GAINESVILLE, Fla. — At the end of any holiday movie, there’s always a home-and-hearth scene where family is gathered ´round, glasses are raised, lights twinkle and all is aglow.
Then there’s your family.
Arms folded, faces in permanent pout, the TV is blaring, and everyone silently wishing they were anywhere else.
For many, the holidays bring a lot of stress, particularly connected to extended visits with family. University of Florida expert Heidi Radunovich – an associate professor in the Institute of Food and Agricultural Sciences’ family, youth and community sciences department and a licensed psychologist – has five quick tips for managing:
Click here for high-resolution version. Caption at bottom.
GAINESVILLE, Fla. — A University of Florida researcher is exploring whether the latest plant, animal or human health threats will come from the sky.
Using the first ever high-altitude sampling device designed to collect microorganisms from the upper atmosphere, Andrew Schuerger, an aerobiologist with UF’s Institute of Food and Agricultural Sciences, will examine the massive dust clouds that roll into Florida from Africa each year.
The maiden flight of the device, known as Dust at Altitude Recovery Technology or DART, was flown on an F-104 Starfighter jet Tuesday at the Kennedy Space Center in Cape Canaveral.
GAINESVILLE, Fla. — Food safety is near the top of most Floridians’ concerns, behind only the economy and health care, a survey released today by the University of Florida shows.
The survey covered several food-related issues, including public perceptions about food safety, food insecurity and genetically modified foods. It also found knowledge gaps among Floridians, especially in the area of food safety, and detected conflicted feelings among the public about genetically modified foods. (more …)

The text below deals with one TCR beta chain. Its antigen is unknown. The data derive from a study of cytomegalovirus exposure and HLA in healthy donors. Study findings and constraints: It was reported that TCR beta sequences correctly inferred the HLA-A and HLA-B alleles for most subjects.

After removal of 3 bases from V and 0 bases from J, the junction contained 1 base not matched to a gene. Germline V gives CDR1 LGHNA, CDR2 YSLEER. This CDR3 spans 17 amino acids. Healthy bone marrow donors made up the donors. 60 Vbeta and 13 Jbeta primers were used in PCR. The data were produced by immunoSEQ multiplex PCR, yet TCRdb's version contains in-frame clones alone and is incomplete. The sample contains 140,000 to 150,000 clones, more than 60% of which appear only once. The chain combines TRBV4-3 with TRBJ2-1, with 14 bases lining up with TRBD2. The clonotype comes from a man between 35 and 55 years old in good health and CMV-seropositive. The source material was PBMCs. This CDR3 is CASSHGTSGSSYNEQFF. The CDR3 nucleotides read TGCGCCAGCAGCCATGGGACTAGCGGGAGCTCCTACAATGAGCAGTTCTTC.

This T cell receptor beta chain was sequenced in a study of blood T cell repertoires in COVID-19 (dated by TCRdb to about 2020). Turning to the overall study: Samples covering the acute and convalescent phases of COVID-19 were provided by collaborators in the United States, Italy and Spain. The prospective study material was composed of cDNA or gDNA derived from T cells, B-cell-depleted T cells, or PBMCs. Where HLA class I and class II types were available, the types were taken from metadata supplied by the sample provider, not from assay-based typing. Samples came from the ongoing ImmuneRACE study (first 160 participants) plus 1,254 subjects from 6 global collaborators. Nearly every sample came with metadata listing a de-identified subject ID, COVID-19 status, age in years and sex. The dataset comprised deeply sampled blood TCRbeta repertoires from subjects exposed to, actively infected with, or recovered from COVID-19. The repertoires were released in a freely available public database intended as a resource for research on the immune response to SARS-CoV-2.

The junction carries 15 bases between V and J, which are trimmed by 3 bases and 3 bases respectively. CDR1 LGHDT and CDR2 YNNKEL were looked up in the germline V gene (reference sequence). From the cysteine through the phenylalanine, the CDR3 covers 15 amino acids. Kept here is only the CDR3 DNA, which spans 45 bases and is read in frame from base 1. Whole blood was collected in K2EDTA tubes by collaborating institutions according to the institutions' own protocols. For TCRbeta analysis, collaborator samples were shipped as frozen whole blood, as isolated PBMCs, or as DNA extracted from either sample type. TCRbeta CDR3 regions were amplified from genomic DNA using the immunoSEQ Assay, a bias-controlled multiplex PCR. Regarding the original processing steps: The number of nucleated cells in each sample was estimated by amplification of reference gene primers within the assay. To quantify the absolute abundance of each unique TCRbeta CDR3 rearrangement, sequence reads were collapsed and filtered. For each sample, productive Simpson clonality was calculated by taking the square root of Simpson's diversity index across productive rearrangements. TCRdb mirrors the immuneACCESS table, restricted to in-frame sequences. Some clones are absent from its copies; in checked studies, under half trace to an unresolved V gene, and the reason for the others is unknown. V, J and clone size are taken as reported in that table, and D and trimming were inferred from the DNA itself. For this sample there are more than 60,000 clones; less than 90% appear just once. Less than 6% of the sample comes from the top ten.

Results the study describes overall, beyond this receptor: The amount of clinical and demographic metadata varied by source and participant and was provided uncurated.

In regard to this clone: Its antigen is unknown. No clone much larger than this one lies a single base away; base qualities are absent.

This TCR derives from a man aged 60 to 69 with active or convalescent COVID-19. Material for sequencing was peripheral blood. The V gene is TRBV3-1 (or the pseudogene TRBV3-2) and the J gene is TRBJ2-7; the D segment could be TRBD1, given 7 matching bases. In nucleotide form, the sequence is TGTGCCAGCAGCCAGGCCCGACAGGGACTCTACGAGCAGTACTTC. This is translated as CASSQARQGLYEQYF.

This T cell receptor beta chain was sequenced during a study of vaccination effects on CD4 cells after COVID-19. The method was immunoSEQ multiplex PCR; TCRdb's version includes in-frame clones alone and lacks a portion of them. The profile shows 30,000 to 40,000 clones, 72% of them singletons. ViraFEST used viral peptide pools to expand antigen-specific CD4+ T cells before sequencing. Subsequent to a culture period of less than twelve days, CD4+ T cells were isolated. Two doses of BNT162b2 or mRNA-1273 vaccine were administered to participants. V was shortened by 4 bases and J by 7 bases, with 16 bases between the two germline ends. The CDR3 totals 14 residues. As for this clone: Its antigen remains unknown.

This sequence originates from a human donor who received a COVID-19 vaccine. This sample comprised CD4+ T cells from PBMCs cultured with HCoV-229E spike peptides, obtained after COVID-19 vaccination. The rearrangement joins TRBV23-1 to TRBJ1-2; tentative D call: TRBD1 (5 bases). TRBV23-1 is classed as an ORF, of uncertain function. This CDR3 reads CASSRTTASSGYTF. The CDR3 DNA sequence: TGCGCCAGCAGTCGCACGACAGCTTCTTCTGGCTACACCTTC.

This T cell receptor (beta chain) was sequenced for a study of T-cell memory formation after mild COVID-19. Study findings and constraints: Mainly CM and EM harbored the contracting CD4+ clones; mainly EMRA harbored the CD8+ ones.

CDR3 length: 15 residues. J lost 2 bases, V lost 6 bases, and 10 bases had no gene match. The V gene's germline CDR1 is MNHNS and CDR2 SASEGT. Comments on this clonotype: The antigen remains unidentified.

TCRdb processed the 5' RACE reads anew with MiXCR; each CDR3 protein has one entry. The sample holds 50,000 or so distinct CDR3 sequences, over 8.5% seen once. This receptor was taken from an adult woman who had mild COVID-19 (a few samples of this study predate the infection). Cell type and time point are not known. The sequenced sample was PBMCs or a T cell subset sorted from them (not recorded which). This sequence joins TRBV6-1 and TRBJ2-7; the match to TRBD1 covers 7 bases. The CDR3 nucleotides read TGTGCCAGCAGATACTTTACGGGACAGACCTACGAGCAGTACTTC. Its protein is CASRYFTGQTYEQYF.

GAINESVILLE, Fla. – Gregg Nuessly, a professor of entomology and nematology at the University of Florida’s Everglades Research and Education Center in Belle Glade, has been named interim director of the center.
Nuessly has worked at the Everglades research center since 1989 and has served as associate center director for the past two years. The center is part of UF’s Institute of Food and Agricultural Sciences.
“As interim center director, I will work to broaden statewide cooperative efforts for research and extension while continuing the mission of the EREC and UF,” Nuessly said. “The strength of the EREC lies with the diverse faculty and staff collaborating in interdisciplinary research and extension to solve local and regional agricultural and wildlife issues. Our strong relationships with local growers and groups are also key to past and future successes for the EREC.”
GAINESVILLE, Fla. — Teri C. Balser, dean of the University of Florida’s College of Agricultural and Life Sciences, this week was elected to the board of the American Institute of Biological Sciences (AIBS). The board governs the 66-year-old scientific association, headquartered in Reston, Va.